• Shelby Hughes

How to Keep Your Wits in Life and Creativity

"But, luckily, he kept his wits and his purple crayon." -Harold and the Purple Crayon, Crockett Johnson


Life is chaotic like the first page in Harold and the Purple Crayon that I find myself reading to my daughters after a long day. After tucking them in, I take up pencil and page and begin writing. I take it one sentence at a time. That's how creativity works anytime, but especially when life is chaotic. And life is chaotic as we walk this path of pandemic, this path of parenting, this path of purpose.


Even when life is slowed to a crawl, so that all activities outside of home cease, chaos remains. It remains because there is still life to be lived. It remains because we still have problems. It remains because we still have responsibilities. It remains for a lot of reasons, but mainly, it remains because while we're home, we're not really home.


Like Harold and the Purple Crayon, it's one adventure at a time. Some adventures are calm, like the tree and the picnic blanket. Some adventures require courage, like the dragon and the mountain. But the whole adventure is unexpected, because Harold doesn't know what he will draw until the page is turned, until he simply goes on his journey one idea at a time.


Harold's journey continues.


Midway through the story, Harold finds himself falling from a mountain after slipping. He hadn't the chance to draw the other side. Sometimes life feels that way. Sometimes writing feels that way. Why?


Why can't we stay on the mountain and simply draw a slope to take us off the mountain?


Why does life feel like a free fall sometimes?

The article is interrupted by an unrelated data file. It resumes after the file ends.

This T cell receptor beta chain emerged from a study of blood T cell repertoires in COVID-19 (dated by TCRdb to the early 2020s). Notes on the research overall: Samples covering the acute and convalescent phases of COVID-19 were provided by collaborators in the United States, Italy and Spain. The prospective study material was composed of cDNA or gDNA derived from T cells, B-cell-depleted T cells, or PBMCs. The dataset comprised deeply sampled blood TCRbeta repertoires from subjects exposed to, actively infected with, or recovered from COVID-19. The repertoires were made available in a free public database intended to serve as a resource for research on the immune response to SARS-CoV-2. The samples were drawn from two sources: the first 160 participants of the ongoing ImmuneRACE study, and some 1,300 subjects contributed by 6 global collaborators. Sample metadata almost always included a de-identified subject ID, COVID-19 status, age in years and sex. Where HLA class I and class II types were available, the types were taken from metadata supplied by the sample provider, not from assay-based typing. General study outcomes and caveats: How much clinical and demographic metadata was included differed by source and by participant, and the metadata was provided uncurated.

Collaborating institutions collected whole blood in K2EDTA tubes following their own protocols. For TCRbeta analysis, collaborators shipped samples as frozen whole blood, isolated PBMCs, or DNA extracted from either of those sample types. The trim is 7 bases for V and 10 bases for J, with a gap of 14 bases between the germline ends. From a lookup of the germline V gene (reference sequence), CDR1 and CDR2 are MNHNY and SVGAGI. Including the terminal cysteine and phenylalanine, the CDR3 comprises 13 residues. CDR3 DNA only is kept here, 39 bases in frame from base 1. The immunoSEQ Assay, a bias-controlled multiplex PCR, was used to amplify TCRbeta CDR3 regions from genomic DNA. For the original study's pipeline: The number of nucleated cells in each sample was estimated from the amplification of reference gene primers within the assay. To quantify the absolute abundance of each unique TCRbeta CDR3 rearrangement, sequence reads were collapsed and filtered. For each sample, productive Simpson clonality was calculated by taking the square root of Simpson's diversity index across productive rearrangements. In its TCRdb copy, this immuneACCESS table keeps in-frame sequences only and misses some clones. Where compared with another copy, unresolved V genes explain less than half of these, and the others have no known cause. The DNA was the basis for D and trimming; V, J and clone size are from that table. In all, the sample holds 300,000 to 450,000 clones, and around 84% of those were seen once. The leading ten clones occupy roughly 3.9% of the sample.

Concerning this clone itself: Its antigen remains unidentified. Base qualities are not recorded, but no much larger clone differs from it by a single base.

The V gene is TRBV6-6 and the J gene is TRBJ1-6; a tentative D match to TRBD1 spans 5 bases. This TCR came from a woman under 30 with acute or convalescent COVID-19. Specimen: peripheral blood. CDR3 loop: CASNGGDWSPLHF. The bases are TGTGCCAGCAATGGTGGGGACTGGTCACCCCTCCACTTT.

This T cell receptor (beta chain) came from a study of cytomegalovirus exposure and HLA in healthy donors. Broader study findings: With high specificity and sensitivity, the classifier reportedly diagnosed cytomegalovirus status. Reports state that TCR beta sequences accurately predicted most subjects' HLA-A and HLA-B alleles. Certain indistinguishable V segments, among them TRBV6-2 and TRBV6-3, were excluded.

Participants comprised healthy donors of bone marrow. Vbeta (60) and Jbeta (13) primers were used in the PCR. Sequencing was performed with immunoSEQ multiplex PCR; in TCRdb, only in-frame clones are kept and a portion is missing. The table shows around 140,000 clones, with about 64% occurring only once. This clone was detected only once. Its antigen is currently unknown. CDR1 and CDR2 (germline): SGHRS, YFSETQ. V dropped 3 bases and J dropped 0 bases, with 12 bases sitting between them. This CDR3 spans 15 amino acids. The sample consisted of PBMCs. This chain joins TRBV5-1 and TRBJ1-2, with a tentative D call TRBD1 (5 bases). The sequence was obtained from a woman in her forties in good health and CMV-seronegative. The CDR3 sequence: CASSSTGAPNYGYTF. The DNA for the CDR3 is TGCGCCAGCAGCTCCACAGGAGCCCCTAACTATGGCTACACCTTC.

Why does creativity feel the same sometimes?


All these questions bring me to my favorite sentence in the story.


"But, luckily, he kept his wits and his purple crayon."


Wits. Sharpness. Inventiveness. Intelligence.


Harold had to use his wits and his creativity to change the trajectory of the story, wits he would not have needed had he walked downhill, his purple crayon leading the way.


Harold


Had


To


Fall.


He had to fall, but he didn't crash.


He didn't crash.


Instead, he draws a balloon that he quickly grabs. He adds a basket to stand in. When he's ready, he lands. He lands and begins to draw windows in hopes that he'll draw the window to his room. He wants to find the window to his room because he's tired, because he needs rest, because he needs home. Home.


So how do we keep our wits? We take life one day at a time. We take creativity one page at a time. And when we need rest, may we find our window.



You can purchase this book to find out if Harold finds his window. I promise you'll read it over and over again and it will not quickly grow old. And yes, I will receive a small commission if you order by clicking on the book or the title links above. What a beautiful story for kids and adults alike.






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2017 Shelby L Hughes | Greensburg, PA | shelbyhugheswriter@gmail.com